Reflections on a difficult year: How Brookings made an impact in 2020

closed due to covid 19

Without a doubt, 2020 has been one of the most challenging—and frankly strange—years of our lifetimes. The year started with President Trump’s impeachment hearings and is ending with more than 300,000 Americans dead from COVID-19. The country is divided politically and economically, with no easy solutions to bring us together. The world is facing numerous challenges, from climate change to great power competition. As the year winds down, it is valuable to take a look back at the work we’ve done and let it be a guide for the work ahead.

Amid the pandemic, we at Brookings did what we’ve done so many times before when faced with a crisis—we got to work. Like many organizations across the country, we transitioned quickly to full-time remote work in March 2020 and adapted to the realities of working from home. In many ways, we’ve been fortunate at Brookings—we had tools at our disposal to make the transition fairly seamless. We had staff and expertise on hand to fully operationalize our remote events within days, ramp up production of cross-institutional projects addressing the pandemic, and begin providing policy recommendations to government leaders across the country and the world on alleviating the harms of the crisis.

COVID-19, the presidential election, and protests for racial justice dominated the headlines this year and Brookings experts had a lot to say on all of these topics. Overall, Brookings scholars and staff published over a thousand pieces of written content on COVID-19 and served as a critical nonpartisan source of analysis on global pandemic responses. Brookings experts did extensive work on understanding the recession and proposing policies to get the economy back on its feet, informed local and state recovery strategies through our Metro Recovery Watch, analyzed how the virus was impacting developing countries, and more. We capitalized on our deep policy expertise across Brookings in one of the year’s flagship projects, “Reopening America & the World,” a series of forward-looking proposals on how to rebuild and repair structural damage to global economies and societies.

On the election, we continued our Policy 2020 project to provide the American public with nonpartisan information about the issues that they most care about. Scholars published important explainers and big ideas on how to solve the country’s most entrenched problems—from getting rid of the Electoral College to reforming our military strategy in Afghanistan.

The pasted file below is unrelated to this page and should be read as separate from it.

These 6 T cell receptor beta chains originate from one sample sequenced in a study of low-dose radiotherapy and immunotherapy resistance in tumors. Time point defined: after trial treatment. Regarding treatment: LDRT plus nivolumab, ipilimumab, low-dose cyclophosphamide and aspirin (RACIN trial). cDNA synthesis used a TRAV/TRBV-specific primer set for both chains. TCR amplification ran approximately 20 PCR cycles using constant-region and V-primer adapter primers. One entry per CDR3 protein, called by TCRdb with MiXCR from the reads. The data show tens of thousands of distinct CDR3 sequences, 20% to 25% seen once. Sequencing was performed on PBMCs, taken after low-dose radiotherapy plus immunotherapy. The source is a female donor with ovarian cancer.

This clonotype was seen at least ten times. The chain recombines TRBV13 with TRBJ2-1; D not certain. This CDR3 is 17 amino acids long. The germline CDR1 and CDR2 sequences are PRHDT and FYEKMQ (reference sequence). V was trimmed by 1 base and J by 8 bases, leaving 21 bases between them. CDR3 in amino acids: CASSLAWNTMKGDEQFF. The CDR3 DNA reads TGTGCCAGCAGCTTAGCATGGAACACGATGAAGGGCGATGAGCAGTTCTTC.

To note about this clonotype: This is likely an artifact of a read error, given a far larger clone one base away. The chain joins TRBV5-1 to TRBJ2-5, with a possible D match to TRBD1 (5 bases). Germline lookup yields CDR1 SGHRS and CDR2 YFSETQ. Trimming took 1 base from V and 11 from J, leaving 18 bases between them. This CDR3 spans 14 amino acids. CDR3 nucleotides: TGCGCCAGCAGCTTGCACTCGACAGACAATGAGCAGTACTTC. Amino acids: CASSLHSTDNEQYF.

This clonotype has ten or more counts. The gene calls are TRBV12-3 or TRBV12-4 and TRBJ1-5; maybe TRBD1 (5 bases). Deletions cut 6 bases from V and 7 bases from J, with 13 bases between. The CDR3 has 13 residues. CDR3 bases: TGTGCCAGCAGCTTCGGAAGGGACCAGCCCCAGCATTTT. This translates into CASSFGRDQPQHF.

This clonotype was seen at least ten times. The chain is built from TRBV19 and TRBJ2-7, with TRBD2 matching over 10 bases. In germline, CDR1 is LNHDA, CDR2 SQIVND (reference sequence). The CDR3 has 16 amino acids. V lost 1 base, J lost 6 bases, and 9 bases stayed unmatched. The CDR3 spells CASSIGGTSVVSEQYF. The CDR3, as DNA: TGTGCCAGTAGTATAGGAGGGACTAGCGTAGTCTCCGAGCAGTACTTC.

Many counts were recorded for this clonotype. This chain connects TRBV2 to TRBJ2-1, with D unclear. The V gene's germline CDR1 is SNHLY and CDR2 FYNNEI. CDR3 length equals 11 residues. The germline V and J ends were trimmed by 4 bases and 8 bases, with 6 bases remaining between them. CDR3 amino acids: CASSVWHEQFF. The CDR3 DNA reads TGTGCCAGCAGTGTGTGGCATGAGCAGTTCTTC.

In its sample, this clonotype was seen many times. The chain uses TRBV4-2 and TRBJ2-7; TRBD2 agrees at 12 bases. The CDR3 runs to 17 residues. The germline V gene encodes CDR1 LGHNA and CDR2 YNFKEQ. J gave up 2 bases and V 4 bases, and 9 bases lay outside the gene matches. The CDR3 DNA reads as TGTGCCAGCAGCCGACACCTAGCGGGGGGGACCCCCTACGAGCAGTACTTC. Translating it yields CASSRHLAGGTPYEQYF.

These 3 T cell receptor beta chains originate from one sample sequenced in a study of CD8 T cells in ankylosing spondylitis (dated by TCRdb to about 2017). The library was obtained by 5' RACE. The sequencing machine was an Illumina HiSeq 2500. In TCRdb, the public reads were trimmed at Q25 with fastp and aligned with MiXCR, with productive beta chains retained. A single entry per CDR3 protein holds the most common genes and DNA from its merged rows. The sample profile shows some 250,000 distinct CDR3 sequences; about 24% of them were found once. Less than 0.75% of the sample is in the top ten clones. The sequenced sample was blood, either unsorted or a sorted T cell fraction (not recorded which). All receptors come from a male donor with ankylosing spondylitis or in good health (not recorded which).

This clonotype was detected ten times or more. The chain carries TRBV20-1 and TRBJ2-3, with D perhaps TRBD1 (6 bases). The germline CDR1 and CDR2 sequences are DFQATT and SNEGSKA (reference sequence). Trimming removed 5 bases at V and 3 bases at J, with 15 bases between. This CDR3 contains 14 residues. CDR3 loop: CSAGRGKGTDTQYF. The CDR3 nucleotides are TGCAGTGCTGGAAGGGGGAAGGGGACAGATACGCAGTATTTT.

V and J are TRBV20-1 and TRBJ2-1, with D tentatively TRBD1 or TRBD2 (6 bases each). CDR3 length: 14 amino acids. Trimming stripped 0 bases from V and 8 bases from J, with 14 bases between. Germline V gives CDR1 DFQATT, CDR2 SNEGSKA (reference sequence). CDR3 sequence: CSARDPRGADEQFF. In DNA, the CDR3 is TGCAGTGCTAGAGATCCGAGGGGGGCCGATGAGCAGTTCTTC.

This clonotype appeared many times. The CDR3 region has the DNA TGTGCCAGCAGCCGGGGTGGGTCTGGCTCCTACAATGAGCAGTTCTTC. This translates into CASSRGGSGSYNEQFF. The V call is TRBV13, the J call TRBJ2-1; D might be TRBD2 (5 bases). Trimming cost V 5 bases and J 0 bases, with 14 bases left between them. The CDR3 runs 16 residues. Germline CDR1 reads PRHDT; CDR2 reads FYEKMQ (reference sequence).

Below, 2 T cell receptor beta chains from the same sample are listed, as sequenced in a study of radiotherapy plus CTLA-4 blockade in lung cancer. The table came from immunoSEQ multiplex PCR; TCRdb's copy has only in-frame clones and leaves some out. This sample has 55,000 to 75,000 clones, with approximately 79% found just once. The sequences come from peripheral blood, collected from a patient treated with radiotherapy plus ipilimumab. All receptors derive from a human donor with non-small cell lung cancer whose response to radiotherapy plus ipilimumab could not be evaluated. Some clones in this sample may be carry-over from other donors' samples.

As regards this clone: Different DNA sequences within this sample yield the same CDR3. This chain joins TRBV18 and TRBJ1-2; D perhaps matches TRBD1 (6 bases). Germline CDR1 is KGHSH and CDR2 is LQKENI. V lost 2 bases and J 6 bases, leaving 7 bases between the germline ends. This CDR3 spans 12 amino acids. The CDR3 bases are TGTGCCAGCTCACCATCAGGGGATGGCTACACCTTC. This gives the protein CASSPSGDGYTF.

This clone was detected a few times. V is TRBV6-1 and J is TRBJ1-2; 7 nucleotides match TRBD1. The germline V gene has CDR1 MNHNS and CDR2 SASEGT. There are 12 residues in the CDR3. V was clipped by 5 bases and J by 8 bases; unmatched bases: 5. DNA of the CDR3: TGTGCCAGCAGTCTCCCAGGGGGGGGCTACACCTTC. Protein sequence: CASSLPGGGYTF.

Amid America’s latest gut-wrenching reckoning with systemic racism, Brookings President John R. Allen made race, justice, and equity a new institutional research priority. Scholars across the institution realized early on in the pandemic that there were going to be deep disparities between death rates among different demographic and economic groups in America and around the world. These disparities, along with the culmination of centuries of social, political, and economic suppression, contributed to the intense backlash over the brutal murder of George Floyd and too many others at the hands of police. America and countries around the world marched for racial equality once again. Here at Brookings, our scholars continued their research and analysis on racial disparities, including writing proposals on how to ensure better police accountability and giving accounts of the ways that Black lives and properties have been devalued.

Elsewhere at Brookings, we launched our new Center for Sustainable Development, founded a new Initiative on Nonstate Armed Actors, celebrated the centennial of the 19th Amendment and reflected on the state of gender inequality today, continued work on the future of the American middle class and the growing influence of a Global China, and much more. Brookings also hosted a number of policymakers and experts, such as Federal Reserve Chair Jerome Powell to discuss the government’s fiscal response to the COVID-19 recession and former defense secretary Mark Esper and Chairman of the Joint Chiefs of Staff General Mark Milley to discuss how the U.S. military can be prepared for future crises.

2020 has been difficult, but there is light at the end of the dark tunnel. To help us get there, Brookings launched “Blueprints for American Renewal & Prosperity,” a series of innovative federal policy briefs and discussions to inform a new presidency and Congress amid compounding historic challenges facing the United States. So far, we’ve published solutions on racial justice and worker mobility and economic growth and dynamism. In the next few months, we will continue to publish policy briefs on global and domestic governance, international security, and climate and resilience.

In the coming year, getting COVID-19 under control will remain a top priority for the world. Brookings will continue its work on analyzing the spread of the virus across the U.S. and what it will take to recover from its social and economic toll. Also in 2021, experts will build on the important research and analysis they’ve done around technology issues, the growing existential threat of climate change, U.S. foreign policy in the Middle East, Asia, and Europe, and more.